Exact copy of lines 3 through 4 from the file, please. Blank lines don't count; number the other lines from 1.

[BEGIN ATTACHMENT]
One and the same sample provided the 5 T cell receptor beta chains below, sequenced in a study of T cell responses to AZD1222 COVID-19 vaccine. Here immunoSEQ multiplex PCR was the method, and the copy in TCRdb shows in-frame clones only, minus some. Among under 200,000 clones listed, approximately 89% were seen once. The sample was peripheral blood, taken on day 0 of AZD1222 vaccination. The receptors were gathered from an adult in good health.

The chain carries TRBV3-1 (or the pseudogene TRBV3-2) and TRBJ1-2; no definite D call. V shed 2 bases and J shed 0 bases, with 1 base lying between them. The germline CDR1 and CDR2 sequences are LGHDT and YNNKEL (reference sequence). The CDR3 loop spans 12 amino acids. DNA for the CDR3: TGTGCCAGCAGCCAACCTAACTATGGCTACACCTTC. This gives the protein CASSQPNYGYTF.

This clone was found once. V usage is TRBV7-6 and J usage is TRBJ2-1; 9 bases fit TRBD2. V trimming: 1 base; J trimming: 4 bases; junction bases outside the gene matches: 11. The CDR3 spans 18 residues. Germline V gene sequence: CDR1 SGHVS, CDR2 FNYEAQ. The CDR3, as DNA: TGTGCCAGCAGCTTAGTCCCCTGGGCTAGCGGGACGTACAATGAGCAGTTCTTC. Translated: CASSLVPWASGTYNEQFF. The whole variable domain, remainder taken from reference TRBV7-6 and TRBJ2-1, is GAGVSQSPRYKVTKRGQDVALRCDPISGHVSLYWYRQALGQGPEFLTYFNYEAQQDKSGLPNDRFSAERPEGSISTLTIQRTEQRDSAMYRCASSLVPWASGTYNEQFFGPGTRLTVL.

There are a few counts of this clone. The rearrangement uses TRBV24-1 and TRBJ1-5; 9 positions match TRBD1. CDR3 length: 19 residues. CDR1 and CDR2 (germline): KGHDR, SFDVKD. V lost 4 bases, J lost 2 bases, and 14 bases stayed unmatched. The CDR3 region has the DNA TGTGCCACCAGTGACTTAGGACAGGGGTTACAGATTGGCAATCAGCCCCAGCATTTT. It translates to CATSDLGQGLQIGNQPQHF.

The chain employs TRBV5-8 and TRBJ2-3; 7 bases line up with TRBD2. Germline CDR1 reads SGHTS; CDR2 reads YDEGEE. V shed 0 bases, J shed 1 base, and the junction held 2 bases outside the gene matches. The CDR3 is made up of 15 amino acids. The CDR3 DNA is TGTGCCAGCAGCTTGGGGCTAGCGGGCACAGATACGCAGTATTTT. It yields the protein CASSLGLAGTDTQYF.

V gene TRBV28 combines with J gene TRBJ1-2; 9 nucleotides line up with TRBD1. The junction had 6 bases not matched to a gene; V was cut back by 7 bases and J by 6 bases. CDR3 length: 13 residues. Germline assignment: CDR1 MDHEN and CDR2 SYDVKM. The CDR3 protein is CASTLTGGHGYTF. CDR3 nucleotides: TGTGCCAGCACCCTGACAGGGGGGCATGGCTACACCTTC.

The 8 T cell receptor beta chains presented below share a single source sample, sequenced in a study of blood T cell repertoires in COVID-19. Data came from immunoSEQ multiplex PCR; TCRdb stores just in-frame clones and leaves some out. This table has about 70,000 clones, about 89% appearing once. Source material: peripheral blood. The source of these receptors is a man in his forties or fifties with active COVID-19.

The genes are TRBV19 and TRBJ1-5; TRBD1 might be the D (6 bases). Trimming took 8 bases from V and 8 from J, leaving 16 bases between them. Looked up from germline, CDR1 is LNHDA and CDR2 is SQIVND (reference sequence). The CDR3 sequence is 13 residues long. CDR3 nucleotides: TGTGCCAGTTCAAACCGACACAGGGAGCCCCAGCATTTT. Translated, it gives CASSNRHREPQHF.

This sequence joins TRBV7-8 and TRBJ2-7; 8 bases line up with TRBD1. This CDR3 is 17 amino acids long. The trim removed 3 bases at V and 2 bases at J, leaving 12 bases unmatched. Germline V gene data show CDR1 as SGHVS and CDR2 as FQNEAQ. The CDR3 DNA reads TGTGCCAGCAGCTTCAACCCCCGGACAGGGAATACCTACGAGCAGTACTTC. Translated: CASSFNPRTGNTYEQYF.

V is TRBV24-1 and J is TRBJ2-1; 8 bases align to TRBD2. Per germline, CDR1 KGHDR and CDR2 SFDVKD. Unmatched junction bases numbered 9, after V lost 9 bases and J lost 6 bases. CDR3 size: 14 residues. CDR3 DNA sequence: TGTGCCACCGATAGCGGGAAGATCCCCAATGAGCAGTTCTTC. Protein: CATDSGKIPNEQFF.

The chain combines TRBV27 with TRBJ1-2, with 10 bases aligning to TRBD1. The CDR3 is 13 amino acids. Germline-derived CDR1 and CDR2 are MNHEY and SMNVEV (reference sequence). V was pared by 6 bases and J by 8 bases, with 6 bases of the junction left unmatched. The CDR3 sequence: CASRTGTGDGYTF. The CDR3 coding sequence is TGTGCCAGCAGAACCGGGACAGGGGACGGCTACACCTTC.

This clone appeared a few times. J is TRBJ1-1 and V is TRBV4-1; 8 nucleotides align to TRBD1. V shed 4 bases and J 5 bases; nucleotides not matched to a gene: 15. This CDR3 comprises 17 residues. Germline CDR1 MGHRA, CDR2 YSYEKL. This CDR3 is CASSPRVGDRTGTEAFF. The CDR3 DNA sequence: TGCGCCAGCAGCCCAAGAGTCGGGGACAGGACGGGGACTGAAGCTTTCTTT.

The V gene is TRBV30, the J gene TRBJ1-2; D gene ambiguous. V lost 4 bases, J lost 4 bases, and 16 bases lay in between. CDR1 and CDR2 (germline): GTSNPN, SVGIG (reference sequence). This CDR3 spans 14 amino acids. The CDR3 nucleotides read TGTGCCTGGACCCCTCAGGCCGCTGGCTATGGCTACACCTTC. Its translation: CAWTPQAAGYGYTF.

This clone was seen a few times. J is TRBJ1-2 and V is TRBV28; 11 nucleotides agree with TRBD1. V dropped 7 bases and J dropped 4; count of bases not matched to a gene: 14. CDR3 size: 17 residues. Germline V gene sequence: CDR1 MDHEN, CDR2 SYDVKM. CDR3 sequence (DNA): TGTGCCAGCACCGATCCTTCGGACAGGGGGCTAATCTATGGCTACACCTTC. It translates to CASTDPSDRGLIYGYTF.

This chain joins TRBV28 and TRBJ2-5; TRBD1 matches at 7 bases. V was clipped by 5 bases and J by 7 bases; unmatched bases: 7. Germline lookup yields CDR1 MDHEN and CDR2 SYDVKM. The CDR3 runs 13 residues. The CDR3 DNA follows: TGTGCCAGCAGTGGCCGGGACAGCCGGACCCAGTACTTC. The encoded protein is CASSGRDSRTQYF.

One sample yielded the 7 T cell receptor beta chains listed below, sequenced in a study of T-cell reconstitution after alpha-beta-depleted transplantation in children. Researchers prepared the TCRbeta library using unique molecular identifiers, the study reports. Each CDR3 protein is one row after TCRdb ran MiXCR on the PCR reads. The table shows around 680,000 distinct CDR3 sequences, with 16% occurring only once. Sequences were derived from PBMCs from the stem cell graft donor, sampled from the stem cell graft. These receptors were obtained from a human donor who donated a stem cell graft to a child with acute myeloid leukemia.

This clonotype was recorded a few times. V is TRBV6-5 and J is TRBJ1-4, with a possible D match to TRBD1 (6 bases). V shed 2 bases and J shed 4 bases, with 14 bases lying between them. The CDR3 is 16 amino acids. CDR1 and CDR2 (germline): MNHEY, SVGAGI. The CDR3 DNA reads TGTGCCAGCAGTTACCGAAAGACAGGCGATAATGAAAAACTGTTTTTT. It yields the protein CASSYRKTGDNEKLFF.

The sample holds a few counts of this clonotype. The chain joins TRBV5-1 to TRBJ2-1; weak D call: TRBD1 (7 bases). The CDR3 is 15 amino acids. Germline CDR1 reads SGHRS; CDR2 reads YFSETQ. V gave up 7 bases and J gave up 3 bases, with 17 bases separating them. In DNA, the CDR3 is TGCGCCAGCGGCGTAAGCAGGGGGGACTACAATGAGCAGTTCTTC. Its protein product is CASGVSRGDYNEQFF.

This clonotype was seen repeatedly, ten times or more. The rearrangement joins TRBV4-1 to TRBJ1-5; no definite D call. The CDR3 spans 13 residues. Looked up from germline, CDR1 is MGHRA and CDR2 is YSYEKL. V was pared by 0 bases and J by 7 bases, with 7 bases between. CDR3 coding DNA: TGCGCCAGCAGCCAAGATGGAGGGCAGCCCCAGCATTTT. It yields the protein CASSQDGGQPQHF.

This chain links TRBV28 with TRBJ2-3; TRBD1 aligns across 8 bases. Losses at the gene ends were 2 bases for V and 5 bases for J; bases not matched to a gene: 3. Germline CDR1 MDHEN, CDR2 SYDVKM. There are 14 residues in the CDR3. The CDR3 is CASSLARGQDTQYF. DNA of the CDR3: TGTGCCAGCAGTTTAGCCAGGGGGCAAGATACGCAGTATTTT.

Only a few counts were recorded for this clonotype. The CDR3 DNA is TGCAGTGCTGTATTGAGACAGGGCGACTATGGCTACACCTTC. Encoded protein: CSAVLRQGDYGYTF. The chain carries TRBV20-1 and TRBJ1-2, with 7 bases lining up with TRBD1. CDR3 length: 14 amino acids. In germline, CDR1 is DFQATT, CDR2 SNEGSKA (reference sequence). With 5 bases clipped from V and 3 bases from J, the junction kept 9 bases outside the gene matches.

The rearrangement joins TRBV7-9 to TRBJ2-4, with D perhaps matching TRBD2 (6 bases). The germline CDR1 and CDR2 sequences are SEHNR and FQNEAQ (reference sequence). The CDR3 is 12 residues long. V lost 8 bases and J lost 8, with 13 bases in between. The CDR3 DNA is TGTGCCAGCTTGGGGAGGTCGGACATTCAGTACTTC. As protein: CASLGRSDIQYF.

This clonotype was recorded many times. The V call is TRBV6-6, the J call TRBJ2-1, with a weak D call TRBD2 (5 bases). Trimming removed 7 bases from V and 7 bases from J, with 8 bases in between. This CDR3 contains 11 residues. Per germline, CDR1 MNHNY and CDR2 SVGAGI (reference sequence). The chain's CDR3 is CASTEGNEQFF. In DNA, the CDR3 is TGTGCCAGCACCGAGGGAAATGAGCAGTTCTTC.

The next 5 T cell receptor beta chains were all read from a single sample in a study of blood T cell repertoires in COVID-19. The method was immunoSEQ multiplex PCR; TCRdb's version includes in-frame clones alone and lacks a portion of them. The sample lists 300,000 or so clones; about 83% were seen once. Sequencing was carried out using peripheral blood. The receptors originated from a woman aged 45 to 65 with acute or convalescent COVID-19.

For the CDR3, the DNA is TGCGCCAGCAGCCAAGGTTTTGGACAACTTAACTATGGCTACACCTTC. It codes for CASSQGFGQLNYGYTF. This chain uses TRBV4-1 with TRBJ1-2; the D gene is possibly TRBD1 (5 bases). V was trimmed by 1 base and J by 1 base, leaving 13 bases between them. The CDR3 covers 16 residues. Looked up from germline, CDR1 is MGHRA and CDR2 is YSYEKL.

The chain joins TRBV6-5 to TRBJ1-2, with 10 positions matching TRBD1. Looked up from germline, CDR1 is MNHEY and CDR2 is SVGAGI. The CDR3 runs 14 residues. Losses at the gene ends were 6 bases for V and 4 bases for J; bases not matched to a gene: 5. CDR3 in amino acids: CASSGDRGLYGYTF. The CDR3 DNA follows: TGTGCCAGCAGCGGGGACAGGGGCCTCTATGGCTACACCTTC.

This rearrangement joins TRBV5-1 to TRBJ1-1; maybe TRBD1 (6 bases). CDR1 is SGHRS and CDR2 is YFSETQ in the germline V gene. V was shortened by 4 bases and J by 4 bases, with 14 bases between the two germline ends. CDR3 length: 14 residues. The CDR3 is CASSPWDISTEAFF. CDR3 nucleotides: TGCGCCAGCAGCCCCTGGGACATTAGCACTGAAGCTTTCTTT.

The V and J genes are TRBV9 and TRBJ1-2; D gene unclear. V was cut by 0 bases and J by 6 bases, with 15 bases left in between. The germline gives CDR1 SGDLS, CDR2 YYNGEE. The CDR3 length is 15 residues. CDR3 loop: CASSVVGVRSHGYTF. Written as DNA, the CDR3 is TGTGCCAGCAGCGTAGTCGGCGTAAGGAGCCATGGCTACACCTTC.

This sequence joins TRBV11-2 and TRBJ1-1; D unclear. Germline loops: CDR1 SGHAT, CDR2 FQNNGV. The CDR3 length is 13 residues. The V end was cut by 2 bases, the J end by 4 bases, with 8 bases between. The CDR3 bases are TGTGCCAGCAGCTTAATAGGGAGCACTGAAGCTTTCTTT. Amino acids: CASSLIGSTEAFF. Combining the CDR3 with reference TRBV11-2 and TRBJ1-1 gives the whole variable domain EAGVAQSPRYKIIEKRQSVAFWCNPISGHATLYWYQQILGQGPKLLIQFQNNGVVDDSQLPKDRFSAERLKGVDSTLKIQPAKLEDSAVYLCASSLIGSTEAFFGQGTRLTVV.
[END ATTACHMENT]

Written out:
This clone was found once. V usage is TRBV7-6 and J usage is TRBJ2-1; 9 bases fit TRBD2. V trimming: 1 base; J trimming: 4 bases; junction bases outside the gene matches: 11. The CDR3 spans 18 residues. Germline V gene sequence: CDR1 SGHVS, CDR2 FNYEAQ. The CDR3, as DNA: TGTGCCAGCAGCTTAGTCCCCTGGGCTAGCGGGACGTACAATGAGCAGTTCTTC. Translated: CASSLVPWASGTYNEQFF. The whole variable domain, remainder taken from reference TRBV7-6 and TRBJ2-1, is GAGVSQSPRYKVTKRGQDVALRCDPISGHVSLYWYRQALGQGPEFLTYFNYEAQQDKSGLPNDRFSAERPEGSISTLTIQRTEQRDSAMYRCASSLVPWASGTYNEQFFGPGTRLTVL.

There are a few counts of this clone. The rearrangement uses TRBV24-1 and TRBJ1-5; 9 positions match TRBD1. CDR3 length: 19 residues. CDR1 and CDR2 (germline): KGHDR, SFDVKD. V lost 4 bases, J lost 2 bases, and 14 bases stayed unmatched. The CDR3 region has the DNA TGTGCCACCAGTGACTTAGGACAGGGGTTACAGATTGGCAATCAGCCCCAGCATTTT. It translates to CATSDLGQGLQIGNQPQHF.